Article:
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Traversée de la Gaspésie à bottine et course (TDLG automne). Photo :

Traversée de la Gaspésie – Communion amid the Gaspésie landscapes

Whether completed on foot or on skis, the Traversées de la Gaspésie are always a big hit. This grand adventure of body and soul amid the backdrop of the Gaspésie landscapes was conceived nearly 20 years ago by Claudine Roy, whose heart was captured by the region.

The routes cross deep valleys, boreal ridges and arable plateaus: strong elevations and gentle slopes alternate in prominence along the way. It speaks to the diversity of the Gaspesian landscapes and, as a result, the itinerary that the organization develops each year without ever fearing repetitiveness. “The Gaspésie region is huge!” says Claudine Roy, the driving force behind the famous Traversées de la Gaspésie (TDLGs), who is always struck by the vastness of the area.

The now semi‑annual events (since 2014, a fall circuit has been added to the winter ski and snowshoe circuit) allow outdoor enthusiasts to discover the Gaspesian landscapes during treks where distance and time become blurred. Far from their day‑to‑day obligations, these nomads travelling on foot or skis experience something that defies time. “Yes, the TDLGs are physical challenges, but they are primarily events where human relations are at the heart of the adventure,” says the head of the TDLGs, which would have been in their 26th edition had it not been for the pandemic. “People come to the TDLGs because they foster contact. First, a contact with themselves, because there are long periods of solitude, and also a contact with others.”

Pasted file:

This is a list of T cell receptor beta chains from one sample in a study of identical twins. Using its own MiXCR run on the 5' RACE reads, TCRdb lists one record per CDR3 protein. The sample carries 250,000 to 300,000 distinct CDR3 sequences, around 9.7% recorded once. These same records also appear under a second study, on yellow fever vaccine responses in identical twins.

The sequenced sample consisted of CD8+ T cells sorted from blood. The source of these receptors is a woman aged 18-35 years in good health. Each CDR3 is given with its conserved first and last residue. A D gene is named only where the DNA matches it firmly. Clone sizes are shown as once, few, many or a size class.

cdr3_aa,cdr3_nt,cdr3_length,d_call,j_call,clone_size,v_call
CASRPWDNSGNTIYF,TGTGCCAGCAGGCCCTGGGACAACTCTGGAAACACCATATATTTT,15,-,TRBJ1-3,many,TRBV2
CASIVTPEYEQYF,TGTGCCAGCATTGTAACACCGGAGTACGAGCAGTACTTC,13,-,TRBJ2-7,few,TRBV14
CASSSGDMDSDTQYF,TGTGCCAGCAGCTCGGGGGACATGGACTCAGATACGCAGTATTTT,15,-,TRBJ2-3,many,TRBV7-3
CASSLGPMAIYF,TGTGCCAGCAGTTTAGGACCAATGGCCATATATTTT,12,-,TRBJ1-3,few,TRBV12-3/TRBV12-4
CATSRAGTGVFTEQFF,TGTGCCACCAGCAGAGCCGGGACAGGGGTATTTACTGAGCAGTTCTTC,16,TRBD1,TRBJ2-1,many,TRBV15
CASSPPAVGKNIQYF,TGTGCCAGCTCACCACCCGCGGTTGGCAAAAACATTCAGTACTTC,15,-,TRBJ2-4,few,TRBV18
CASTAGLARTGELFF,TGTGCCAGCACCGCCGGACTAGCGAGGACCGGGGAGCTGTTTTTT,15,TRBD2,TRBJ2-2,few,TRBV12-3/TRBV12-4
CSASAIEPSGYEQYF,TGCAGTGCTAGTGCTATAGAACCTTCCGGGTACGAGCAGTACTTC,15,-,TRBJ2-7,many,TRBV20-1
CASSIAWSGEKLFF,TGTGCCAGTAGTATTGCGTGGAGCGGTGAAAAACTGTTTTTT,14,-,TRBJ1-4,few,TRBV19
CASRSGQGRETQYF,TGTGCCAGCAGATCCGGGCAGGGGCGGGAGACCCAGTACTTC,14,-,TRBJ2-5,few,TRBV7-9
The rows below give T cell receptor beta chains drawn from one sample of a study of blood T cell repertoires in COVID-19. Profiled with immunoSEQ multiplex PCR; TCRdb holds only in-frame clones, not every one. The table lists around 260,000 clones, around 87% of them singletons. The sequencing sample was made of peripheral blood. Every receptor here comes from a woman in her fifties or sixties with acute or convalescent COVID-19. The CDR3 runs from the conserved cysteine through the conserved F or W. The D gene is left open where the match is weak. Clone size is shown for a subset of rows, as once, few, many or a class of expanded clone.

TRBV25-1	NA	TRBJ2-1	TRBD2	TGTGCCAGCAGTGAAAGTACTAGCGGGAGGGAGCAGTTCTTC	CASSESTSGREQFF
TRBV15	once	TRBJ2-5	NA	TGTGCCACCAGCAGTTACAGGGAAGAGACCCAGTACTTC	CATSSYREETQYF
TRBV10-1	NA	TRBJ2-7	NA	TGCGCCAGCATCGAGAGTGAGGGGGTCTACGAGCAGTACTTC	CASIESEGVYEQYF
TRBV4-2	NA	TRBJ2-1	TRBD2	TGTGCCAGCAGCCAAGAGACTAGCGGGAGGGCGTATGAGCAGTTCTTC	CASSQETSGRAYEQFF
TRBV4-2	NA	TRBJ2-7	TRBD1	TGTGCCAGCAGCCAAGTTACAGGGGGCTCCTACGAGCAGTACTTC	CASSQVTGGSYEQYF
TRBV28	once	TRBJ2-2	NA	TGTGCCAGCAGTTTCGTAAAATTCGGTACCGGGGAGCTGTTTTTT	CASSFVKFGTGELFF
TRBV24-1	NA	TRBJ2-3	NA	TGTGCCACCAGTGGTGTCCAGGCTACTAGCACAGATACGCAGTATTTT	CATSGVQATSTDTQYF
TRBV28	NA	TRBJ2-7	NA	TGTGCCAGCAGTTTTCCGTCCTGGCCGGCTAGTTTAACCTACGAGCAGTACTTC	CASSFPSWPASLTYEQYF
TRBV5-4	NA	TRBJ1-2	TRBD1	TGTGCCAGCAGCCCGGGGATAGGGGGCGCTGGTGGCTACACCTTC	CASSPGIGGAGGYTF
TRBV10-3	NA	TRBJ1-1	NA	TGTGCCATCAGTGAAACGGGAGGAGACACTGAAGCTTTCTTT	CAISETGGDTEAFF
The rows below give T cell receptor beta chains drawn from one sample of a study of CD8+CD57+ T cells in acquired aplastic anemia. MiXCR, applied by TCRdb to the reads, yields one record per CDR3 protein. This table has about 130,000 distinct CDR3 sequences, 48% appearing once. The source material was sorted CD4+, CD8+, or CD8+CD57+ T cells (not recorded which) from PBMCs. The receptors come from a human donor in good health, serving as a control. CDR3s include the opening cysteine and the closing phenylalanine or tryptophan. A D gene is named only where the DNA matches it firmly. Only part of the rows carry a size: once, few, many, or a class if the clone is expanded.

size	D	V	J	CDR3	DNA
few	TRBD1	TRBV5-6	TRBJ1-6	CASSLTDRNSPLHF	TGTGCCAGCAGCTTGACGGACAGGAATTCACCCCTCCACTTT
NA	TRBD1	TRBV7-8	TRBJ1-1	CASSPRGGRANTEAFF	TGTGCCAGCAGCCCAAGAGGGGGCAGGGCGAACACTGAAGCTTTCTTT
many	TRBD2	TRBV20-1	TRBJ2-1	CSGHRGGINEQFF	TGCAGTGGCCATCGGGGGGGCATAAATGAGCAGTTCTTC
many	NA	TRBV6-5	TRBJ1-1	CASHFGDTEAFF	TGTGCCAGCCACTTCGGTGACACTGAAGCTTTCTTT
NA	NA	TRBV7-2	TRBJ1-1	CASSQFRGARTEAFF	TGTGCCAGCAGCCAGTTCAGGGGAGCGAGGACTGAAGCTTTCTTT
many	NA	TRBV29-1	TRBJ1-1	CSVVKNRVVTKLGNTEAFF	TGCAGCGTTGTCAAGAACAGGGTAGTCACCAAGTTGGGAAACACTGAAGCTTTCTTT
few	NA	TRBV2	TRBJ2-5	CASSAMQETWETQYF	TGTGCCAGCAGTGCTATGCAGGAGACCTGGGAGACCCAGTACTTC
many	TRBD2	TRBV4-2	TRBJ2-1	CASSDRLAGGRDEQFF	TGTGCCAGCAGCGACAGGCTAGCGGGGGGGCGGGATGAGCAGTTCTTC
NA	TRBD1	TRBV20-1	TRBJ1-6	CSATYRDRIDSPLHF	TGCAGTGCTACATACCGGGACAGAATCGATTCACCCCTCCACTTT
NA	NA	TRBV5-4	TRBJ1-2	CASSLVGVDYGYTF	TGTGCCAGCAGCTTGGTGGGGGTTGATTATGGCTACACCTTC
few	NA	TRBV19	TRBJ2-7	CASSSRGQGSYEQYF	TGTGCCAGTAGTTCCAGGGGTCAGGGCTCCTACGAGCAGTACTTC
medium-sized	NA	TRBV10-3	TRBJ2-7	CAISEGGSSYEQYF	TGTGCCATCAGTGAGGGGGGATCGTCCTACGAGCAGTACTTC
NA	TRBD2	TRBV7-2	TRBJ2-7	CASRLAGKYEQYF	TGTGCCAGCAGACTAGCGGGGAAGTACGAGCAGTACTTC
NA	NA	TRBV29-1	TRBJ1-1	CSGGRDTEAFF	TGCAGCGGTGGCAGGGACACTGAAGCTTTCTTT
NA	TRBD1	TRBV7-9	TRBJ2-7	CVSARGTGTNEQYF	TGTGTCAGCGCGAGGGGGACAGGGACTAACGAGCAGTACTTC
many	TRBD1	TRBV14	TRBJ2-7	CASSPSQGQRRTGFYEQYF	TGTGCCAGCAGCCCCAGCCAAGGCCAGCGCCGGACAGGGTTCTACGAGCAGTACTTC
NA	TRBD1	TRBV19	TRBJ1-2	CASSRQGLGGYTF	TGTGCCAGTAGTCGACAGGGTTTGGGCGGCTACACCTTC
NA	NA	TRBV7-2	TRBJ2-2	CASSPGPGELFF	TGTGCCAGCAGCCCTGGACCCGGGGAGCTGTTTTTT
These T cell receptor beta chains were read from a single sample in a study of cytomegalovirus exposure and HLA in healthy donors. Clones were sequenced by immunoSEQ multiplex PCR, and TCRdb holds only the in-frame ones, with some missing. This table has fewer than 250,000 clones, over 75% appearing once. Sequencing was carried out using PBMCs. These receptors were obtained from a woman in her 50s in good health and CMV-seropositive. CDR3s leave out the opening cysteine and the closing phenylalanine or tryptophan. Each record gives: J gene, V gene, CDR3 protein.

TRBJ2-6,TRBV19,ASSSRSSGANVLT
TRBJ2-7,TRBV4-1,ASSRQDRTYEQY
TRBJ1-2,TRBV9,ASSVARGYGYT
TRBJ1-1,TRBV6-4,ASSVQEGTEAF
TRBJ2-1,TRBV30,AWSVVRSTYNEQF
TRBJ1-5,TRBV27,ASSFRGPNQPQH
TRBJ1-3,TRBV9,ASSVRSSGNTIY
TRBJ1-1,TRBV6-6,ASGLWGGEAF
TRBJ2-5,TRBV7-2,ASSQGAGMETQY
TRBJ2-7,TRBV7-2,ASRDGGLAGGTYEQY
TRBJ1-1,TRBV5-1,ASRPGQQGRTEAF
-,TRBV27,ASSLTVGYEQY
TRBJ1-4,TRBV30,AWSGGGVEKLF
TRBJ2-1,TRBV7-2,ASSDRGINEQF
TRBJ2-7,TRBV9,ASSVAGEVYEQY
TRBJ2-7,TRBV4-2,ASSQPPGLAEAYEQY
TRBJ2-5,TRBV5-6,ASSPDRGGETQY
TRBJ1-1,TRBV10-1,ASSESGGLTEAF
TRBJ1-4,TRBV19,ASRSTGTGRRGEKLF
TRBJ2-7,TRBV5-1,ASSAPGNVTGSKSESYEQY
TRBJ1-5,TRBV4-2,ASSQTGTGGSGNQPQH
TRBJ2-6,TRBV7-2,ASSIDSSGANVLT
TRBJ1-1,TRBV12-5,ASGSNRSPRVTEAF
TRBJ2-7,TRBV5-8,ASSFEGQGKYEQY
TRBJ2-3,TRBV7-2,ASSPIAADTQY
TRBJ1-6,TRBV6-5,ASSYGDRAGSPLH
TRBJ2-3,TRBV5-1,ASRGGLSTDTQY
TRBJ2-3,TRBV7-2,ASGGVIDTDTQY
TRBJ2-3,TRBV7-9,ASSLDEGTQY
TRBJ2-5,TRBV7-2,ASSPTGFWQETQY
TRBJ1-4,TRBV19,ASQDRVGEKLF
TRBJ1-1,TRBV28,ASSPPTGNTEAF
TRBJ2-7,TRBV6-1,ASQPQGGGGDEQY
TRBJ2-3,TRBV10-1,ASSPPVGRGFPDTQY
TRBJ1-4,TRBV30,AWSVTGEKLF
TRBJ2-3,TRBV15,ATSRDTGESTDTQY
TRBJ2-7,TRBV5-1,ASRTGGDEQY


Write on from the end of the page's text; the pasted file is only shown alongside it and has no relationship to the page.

Traversée de la Gaspésie à ski de fond et raquette (TDLG hiver)
Traversée de la Gaspésie à ski de fond et raquette (TDLG hiver). Photo:

For the Gaspésie region…

For Claudine Roy, the natural landscapes have always beckoned her to adventures of discovery through hiking and cross‑country skiing. In 1984, accompanied by equally passionate cross‑country skiers, she travelled across Québec and organized an expedition on the Basse‑Côte‑Nord similar to what was to become the TDLGs. In winter, this energetic resident of the Gaspésie region would regularly invite friends to go skiing in her neck of the woods. She also opened the well‑known resto‑bar, the Brise‑Bise, in Gaspé, and gave birth to her son Clovis. Time flew by and the cross‑country skier withdrew from the slopes for a period. Until one of those days when anything seems possible. “One morning, I got up and thought it would be great to do something for the Gaspésie region in the wintertime, to encourage winter tourism,” says Claudine, who, in addition to the TDLGs, runs a country inn in the centre of Gaspé. From the combination of a love for cross‑country skiing and the desire to develop the region was born the TDLGs, in 2002.

Traversée de la Gaspésie à ski de fond et raquette (TDLG hiver)
Traversée de la Gaspésie à ski de fond et raquette (TDLG hiver). Photo:

…By the Gaspésie region